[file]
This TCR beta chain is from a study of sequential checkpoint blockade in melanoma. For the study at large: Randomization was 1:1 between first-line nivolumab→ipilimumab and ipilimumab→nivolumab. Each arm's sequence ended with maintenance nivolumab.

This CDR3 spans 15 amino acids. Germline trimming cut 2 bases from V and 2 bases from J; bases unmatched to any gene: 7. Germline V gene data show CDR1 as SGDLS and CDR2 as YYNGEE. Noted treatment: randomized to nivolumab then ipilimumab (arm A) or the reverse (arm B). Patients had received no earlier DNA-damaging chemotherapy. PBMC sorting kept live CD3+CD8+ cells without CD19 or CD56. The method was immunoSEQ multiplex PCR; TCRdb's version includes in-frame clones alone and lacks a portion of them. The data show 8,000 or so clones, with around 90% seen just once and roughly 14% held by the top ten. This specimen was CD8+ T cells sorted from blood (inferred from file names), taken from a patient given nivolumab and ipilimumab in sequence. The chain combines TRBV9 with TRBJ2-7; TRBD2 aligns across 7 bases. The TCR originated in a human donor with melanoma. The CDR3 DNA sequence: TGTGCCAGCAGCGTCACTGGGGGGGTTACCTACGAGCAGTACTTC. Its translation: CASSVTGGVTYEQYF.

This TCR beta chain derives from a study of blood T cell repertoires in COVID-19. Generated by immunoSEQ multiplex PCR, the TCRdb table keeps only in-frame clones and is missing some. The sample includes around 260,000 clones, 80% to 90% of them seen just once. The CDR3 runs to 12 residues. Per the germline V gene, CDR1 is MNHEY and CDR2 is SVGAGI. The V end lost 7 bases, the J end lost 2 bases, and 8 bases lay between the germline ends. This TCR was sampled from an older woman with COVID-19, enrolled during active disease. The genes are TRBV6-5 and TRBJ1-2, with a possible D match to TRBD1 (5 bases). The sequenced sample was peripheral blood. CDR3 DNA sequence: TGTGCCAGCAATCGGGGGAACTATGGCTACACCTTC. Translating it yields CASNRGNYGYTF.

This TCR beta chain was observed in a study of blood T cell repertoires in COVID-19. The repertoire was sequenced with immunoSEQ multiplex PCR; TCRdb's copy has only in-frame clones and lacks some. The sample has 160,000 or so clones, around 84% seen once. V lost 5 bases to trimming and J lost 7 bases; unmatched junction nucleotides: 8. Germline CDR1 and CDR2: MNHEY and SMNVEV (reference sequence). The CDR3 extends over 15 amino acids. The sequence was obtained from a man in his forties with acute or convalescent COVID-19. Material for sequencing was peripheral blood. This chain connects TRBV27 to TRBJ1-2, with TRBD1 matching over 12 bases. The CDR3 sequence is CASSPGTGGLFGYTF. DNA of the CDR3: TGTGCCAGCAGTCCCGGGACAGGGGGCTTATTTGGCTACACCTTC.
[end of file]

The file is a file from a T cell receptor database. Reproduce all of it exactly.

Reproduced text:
This TCR beta chain is from a study of sequential checkpoint blockade in melanoma. For the study at large: Randomization was 1:1 between first-line nivolumab→ipilimumab and ipilimumab→nivolumab. Each arm's sequence ended with maintenance nivolumab.

This CDR3 spans 15 amino acids. Germline trimming cut 2 bases from V and 2 bases from J; bases unmatched to any gene: 7. Germline V gene data show CDR1 as SGDLS and CDR2 as YYNGEE. Noted treatment: randomized to nivolumab then ipilimumab (arm A) or the reverse (arm B). Patients had received no earlier DNA-damaging chemotherapy. PBMC sorting kept live CD3+CD8+ cells without CD19 or CD56. The method was immunoSEQ multiplex PCR; TCRdb's version includes in-frame clones alone and lacks a portion of them. The data show 8,000 or so clones, with around 90% seen just once and roughly 14% held by the top ten. This specimen was CD8+ T cells sorted from blood (inferred from file names), taken from a patient given nivolumab and ipilimumab in sequence. The chain combines TRBV9 with TRBJ2-7; TRBD2 aligns across 7 bases. The TCR originated in a human donor with melanoma. The CDR3 DNA sequence: TGTGCCAGCAGCGTCACTGGGGGGGTTACCTACGAGCAGTACTTC. Its translation: CASSVTGGVTYEQYF.

This TCR beta chain derives from a study of blood T cell repertoires in COVID-19. Generated by immunoSEQ multiplex PCR, the TCRdb table keeps only in-frame clones and is missing some. The sample includes around 260,000 clones, 80% to 90% of them seen just once. The CDR3 runs to 12 residues. Per the germline V gene, CDR1 is MNHEY and CDR2 is SVGAGI. The V end lost 7 bases, the J end lost 2 bases, and 8 bases lay between the germline ends. This TCR was sampled from an older woman with COVID-19, enrolled during active disease. The genes are TRBV6-5 and TRBJ1-2, with a possible D match to TRBD1 (5 bases). The sequenced sample was peripheral blood. CDR3 DNA sequence: TGTGCCAGCAATCGGGGGAACTATGGCTACACCTTC. Translating it yields CASNRGNYGYTF.

This TCR beta chain was observed in a study of blood T cell repertoires in COVID-19. The repertoire was sequenced with immunoSEQ multiplex PCR; TCRdb's copy has only in-frame clones and lacks some. The sample has 160,000 or so clones, around 84% seen once. V lost 5 bases to trimming and J lost 7 bases; unmatched junction nucleotides: 8. Germline CDR1 and CDR2: MNHEY and SMNVEV (reference sequence). The CDR3 extends over 15 amino acids. The sequence was obtained from a man in his forties with acute or convalescent COVID-19. Material for sequencing was peripheral blood. This chain connects TRBV27 to TRBJ1-2, with TRBD1 matching over 12 bases. The CDR3 sequence is CASSPGTGGLFGYTF. DNA of the CDR3: TGTGCCAGCAGTCCCGGGACAGGGGGCTTATTTGGCTACACCTTC.